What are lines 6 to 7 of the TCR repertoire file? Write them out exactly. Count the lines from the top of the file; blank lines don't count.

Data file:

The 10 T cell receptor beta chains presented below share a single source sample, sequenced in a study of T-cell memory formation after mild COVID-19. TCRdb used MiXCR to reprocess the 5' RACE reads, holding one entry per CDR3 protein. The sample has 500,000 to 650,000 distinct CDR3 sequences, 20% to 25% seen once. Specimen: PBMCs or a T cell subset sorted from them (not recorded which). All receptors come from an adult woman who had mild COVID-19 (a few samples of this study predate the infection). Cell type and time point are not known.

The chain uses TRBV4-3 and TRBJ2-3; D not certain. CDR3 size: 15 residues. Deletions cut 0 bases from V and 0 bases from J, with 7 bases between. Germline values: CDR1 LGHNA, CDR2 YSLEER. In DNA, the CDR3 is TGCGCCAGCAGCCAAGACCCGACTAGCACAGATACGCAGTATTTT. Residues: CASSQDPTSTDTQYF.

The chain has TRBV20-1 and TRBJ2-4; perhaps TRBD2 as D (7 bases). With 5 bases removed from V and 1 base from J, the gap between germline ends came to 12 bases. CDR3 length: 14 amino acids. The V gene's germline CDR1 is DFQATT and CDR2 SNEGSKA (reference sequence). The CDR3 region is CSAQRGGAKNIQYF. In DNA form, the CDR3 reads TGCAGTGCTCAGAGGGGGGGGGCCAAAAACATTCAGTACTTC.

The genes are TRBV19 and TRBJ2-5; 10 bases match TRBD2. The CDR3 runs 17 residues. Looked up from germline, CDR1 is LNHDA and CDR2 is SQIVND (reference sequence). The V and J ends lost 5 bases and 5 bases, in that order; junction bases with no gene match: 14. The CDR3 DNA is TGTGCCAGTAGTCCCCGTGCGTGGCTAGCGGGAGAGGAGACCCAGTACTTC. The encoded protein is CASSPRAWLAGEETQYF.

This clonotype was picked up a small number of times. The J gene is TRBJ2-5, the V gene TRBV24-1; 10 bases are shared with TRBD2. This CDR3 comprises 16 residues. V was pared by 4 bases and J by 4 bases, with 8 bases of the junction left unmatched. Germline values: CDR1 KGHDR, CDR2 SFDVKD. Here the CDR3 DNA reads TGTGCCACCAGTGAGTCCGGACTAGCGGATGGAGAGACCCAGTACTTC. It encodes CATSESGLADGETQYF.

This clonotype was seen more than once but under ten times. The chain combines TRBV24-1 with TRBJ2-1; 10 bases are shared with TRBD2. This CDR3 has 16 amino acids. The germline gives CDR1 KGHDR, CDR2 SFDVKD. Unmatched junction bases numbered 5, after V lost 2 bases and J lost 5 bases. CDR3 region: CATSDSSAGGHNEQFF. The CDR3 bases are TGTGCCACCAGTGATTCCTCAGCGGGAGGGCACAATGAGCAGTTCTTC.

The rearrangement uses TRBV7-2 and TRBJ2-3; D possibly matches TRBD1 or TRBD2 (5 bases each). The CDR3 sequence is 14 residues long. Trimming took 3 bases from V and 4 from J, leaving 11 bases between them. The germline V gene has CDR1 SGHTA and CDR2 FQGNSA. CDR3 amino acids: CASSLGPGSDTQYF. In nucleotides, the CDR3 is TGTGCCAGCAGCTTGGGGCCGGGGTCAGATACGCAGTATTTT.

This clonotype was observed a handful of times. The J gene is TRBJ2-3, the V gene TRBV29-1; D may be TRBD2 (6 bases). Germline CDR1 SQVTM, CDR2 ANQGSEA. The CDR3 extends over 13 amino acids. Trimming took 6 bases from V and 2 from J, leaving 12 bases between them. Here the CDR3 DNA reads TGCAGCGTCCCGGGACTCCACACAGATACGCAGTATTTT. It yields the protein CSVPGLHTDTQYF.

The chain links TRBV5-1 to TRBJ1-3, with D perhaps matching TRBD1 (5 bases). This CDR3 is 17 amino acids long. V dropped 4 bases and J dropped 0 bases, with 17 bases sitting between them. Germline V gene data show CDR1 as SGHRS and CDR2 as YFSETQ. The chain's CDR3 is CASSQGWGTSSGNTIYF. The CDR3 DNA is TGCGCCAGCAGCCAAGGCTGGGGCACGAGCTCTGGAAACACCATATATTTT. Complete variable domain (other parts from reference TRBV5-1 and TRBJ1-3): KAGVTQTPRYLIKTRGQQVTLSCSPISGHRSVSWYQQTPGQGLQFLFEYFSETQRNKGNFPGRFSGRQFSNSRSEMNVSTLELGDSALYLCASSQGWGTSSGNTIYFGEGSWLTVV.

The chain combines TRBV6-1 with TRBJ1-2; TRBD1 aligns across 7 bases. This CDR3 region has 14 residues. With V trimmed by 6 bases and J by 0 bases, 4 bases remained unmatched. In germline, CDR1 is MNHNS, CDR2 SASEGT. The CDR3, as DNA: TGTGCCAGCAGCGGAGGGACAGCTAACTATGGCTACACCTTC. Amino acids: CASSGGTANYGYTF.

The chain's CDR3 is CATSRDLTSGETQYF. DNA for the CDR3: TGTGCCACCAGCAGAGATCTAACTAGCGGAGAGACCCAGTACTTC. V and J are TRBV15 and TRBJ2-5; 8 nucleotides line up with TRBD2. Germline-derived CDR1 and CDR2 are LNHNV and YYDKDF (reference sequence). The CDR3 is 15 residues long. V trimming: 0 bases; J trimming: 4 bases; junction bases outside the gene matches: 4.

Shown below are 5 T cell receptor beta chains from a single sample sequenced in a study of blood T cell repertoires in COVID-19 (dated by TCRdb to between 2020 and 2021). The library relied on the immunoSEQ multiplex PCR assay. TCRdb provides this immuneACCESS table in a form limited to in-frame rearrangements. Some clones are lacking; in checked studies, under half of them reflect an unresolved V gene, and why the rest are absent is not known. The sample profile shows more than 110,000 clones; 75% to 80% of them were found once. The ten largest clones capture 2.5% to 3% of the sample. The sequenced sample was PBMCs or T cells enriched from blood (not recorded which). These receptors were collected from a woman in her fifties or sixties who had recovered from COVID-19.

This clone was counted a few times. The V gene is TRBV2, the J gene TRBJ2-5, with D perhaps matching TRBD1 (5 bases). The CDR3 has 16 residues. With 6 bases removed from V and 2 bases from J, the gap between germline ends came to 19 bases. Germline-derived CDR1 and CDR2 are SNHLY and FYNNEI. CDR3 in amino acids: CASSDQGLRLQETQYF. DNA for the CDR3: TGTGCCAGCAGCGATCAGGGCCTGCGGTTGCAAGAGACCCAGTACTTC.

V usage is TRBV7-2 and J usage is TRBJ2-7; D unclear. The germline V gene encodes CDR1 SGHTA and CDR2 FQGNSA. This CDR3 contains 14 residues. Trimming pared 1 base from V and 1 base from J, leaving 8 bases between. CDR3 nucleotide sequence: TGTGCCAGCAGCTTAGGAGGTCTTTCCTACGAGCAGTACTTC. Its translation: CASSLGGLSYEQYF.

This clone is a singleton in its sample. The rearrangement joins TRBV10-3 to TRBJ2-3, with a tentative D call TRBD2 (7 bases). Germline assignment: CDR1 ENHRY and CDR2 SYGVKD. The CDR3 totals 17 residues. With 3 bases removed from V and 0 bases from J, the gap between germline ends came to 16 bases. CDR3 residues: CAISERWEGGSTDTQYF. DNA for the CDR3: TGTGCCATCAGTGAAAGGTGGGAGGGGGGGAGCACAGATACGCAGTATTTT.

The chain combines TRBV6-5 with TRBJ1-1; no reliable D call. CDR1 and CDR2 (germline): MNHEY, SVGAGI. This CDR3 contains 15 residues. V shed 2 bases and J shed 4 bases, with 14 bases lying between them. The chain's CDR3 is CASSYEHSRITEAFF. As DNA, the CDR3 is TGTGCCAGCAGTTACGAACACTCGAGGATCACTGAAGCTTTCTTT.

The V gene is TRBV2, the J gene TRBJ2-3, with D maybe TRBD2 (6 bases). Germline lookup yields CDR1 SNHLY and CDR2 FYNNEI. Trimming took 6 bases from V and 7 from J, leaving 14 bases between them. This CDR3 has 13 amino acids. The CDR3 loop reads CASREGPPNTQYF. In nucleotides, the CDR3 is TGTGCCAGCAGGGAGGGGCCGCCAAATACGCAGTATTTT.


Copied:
This clonotype was seen more than once but under ten times. The chain combines TRBV24-1 with TRBJ2-1; 10 bases are shared with TRBD2. This CDR3 has 16 amino acids. The germline gives CDR1 KGHDR, CDR2 SFDVKD. Unmatched junction bases numbered 5, after V lost 2 bases and J lost 5 bases. CDR3 region: CATSDSSAGGHNEQFF. The CDR3 bases are TGTGCCACCAGTGATTCCTCAGCGGGAGGGCACAATGAGCAGTTCTTC.

The rearrangement uses TRBV7-2 and TRBJ2-3; D possibly matches TRBD1 or TRBD2 (5 bases each). The CDR3 sequence is 14 residues long. Trimming took 3 bases from V and 4 from J, leaving 11 bases between them. The germline V gene has CDR1 SGHTA and CDR2 FQGNSA. CDR3 amino acids: CASSLGPGSDTQYF. In nucleotides, the CDR3 is TGTGCCAGCAGCTTGGGGCCGGGGTCAGATACGCAGTATTTT.